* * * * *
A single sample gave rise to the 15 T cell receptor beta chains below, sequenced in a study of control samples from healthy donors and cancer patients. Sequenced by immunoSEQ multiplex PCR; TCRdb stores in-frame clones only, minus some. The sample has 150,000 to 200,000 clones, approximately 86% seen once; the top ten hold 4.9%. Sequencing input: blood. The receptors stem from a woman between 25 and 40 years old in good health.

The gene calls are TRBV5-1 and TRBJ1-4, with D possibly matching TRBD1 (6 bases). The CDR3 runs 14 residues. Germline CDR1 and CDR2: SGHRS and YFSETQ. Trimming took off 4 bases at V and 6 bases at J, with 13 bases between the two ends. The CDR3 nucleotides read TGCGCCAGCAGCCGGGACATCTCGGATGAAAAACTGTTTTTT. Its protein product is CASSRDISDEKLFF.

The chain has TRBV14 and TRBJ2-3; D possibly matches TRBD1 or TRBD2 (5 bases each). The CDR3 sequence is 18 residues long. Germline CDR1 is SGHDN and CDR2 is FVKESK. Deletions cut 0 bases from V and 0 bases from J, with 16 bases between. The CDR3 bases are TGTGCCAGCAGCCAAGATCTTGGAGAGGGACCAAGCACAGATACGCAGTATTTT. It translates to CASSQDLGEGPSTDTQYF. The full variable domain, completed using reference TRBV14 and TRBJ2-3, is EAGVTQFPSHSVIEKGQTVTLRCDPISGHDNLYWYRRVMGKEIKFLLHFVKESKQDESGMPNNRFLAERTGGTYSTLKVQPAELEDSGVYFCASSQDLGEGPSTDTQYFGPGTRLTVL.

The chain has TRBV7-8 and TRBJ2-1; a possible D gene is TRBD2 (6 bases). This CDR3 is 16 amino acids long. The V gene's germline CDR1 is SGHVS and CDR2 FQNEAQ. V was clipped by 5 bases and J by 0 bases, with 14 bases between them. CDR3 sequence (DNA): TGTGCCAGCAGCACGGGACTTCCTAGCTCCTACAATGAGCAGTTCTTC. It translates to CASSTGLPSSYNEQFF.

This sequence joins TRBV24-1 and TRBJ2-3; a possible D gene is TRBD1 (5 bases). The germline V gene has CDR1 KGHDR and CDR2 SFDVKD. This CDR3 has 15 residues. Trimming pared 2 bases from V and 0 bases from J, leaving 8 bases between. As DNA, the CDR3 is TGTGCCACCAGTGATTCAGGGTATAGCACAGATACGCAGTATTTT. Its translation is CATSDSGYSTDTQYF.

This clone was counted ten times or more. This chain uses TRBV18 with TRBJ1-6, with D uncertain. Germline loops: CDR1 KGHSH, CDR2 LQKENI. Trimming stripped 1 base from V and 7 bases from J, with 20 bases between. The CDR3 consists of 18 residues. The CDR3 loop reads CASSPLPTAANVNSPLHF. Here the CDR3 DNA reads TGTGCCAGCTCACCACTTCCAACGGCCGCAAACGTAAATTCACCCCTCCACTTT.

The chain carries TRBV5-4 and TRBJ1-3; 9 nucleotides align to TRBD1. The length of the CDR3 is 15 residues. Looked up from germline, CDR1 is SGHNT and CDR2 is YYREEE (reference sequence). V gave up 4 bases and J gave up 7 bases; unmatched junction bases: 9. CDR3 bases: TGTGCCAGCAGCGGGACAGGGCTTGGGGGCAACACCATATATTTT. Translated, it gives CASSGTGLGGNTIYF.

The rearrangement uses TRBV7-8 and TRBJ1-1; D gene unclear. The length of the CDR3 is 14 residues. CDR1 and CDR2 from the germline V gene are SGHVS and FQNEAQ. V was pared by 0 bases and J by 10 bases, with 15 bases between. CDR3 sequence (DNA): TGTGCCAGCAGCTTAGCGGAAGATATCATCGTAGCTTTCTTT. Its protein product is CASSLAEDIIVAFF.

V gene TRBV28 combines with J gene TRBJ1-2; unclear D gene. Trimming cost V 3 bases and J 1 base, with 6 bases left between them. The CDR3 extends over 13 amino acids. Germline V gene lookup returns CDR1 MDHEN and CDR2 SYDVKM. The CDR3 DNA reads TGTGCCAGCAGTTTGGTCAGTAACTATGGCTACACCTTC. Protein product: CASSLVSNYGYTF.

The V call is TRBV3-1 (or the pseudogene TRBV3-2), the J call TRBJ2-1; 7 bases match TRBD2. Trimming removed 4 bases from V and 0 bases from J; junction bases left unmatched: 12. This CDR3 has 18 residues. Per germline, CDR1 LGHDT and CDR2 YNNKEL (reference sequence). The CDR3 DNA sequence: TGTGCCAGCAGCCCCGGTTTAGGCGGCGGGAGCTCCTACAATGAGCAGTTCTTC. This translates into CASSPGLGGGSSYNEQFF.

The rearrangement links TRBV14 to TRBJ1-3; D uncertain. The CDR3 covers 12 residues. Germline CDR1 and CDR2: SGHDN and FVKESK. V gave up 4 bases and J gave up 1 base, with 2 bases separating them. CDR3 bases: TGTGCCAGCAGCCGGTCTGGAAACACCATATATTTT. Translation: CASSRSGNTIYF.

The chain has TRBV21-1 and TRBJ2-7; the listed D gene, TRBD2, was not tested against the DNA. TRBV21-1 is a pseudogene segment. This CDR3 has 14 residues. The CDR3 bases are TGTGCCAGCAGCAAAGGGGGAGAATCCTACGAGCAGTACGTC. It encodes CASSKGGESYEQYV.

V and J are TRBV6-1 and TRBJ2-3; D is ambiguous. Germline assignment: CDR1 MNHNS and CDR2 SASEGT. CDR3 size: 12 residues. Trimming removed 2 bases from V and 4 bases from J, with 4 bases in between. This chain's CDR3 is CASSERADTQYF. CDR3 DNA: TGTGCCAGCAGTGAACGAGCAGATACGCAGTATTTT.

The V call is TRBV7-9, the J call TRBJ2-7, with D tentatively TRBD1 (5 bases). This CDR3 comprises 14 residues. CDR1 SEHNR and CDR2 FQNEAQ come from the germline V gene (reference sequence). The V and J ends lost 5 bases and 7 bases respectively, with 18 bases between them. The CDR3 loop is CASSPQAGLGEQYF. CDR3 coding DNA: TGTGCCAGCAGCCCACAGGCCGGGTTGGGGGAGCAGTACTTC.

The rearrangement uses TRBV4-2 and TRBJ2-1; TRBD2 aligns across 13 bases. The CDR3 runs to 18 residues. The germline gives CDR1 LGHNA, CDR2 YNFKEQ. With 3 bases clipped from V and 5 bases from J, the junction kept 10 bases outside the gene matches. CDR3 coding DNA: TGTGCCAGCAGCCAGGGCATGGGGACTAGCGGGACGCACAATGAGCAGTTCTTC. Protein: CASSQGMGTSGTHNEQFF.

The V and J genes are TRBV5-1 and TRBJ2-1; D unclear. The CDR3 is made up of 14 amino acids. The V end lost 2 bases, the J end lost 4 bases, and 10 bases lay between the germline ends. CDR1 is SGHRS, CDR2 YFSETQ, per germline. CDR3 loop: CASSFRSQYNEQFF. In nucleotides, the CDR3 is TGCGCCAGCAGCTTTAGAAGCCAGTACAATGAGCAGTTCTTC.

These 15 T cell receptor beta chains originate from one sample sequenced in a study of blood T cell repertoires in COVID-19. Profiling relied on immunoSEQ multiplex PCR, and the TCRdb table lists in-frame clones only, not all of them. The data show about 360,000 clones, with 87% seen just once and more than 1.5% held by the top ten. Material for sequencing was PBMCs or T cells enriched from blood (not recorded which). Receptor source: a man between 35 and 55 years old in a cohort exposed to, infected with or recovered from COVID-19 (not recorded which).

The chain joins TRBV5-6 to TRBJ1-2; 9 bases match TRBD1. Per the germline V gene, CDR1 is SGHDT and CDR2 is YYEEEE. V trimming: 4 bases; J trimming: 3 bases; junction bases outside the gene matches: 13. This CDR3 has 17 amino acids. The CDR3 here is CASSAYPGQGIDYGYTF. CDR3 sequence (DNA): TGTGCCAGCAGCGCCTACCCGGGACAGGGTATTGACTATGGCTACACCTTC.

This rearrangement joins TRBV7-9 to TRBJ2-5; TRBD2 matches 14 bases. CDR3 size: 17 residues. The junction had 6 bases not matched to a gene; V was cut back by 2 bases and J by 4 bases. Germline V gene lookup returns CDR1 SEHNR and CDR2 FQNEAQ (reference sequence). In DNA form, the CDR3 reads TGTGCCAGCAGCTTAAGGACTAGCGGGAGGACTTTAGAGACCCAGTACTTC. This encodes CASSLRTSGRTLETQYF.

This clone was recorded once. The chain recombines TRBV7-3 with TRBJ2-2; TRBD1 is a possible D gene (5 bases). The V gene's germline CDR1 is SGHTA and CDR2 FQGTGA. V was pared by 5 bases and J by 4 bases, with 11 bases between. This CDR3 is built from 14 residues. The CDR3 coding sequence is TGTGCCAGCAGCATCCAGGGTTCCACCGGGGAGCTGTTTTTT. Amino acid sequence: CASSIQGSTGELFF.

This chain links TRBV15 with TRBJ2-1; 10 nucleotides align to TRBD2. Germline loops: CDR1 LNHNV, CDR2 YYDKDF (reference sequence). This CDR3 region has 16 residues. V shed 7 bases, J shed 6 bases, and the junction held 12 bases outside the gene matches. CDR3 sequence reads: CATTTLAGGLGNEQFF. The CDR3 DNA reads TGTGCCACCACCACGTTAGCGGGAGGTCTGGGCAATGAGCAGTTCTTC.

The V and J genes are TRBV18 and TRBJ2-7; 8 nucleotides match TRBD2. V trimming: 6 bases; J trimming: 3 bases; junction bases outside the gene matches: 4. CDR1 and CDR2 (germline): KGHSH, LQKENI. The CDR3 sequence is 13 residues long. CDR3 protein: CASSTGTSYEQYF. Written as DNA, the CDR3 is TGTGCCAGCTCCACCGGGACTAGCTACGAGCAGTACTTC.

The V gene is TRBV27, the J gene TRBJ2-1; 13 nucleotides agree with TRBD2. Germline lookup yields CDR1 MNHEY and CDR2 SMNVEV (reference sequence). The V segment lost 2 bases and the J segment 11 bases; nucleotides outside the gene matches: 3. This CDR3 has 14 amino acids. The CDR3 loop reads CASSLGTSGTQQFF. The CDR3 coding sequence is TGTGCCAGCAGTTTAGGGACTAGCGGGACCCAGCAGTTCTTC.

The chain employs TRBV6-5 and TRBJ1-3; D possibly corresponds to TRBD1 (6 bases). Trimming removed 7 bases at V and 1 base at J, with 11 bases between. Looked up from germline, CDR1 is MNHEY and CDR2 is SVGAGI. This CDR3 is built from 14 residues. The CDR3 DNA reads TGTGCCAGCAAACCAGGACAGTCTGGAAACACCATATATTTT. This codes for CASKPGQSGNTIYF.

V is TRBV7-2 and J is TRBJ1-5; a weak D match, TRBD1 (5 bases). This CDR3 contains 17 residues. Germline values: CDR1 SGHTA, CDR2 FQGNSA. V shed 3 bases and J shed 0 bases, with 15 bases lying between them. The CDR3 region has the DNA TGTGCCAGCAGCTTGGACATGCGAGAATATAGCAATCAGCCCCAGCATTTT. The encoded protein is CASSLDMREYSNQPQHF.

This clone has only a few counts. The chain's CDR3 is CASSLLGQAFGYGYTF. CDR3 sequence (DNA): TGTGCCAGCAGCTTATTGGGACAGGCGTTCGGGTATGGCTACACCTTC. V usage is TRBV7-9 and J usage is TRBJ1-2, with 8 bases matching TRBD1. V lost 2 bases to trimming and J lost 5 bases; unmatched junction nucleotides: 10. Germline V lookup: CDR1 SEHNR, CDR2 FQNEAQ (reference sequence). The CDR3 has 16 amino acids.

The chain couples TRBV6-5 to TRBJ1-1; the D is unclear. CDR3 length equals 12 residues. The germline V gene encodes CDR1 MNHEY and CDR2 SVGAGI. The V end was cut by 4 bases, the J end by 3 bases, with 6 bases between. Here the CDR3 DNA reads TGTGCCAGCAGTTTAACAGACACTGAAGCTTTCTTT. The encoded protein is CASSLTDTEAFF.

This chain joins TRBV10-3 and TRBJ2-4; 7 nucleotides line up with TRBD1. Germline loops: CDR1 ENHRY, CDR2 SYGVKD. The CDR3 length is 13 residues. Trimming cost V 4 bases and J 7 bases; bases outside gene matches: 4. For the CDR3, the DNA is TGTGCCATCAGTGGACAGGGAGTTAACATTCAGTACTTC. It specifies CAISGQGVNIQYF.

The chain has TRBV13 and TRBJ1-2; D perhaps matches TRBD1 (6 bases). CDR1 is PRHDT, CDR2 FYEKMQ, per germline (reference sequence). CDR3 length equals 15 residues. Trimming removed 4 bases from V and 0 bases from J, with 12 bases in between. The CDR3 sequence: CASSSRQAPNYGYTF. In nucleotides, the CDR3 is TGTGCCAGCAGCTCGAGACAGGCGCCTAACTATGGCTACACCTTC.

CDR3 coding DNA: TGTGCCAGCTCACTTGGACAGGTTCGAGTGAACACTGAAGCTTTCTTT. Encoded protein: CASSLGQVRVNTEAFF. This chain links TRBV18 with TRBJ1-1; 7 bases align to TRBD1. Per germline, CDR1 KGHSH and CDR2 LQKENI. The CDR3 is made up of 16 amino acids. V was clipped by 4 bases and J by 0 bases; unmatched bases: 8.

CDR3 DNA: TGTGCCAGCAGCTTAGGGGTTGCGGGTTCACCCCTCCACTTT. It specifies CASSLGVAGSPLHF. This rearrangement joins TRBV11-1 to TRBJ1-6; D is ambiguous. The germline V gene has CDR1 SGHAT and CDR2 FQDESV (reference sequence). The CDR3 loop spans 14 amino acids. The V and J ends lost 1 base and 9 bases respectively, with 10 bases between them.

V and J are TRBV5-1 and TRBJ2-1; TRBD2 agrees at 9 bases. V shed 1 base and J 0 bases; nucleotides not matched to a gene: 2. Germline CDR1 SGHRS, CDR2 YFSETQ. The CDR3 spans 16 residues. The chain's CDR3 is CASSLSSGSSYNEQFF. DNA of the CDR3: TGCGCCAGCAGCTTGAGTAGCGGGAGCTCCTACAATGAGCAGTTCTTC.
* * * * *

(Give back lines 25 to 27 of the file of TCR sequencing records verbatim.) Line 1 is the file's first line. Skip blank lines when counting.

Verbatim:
V is TRBV7-2 and J is TRBJ1-5; a weak D match, TRBD1 (5 bases). This CDR3 contains 17 residues. Germline values: CDR1 SGHTA, CDR2 FQGNSA. V shed 3 bases and J shed 0 bases, with 15 bases lying between them. The CDR3 region has the DNA TGTGCCAGCAGCTTGGACATGCGAGAATATAGCAATCAGCCCCAGCATTTT. The encoded protein is CASSLDMREYSNQPQHF.

This clone has only a few counts. The chain's CDR3 is CASSLLGQAFGYGYTF. CDR3 sequence (DNA): TGTGCCAGCAGCTTATTGGGACAGGCGTTCGGGTATGGCTACACCTTC. V usage is TRBV7-9 and J usage is TRBJ1-2, with 8 bases matching TRBD1. V lost 2 bases to trimming and J lost 5 bases; unmatched junction nucleotides: 10. Germline V lookup: CDR1 SEHNR, CDR2 FQNEAQ (reference sequence). The CDR3 has 16 amino acids.

The chain couples TRBV6-5 to TRBJ1-1; the D is unclear. CDR3 length equals 12 residues. The germline V gene encodes CDR1 MNHEY and CDR2 SVGAGI. The V end was cut by 4 bases, the J end by 3 bases, with 6 bases between. Here the CDR3 DNA reads TGTGCCAGCAGTTTAACAGACACTGAAGCTTTCTTT. The encoded protein is CASSLTDTEAFF.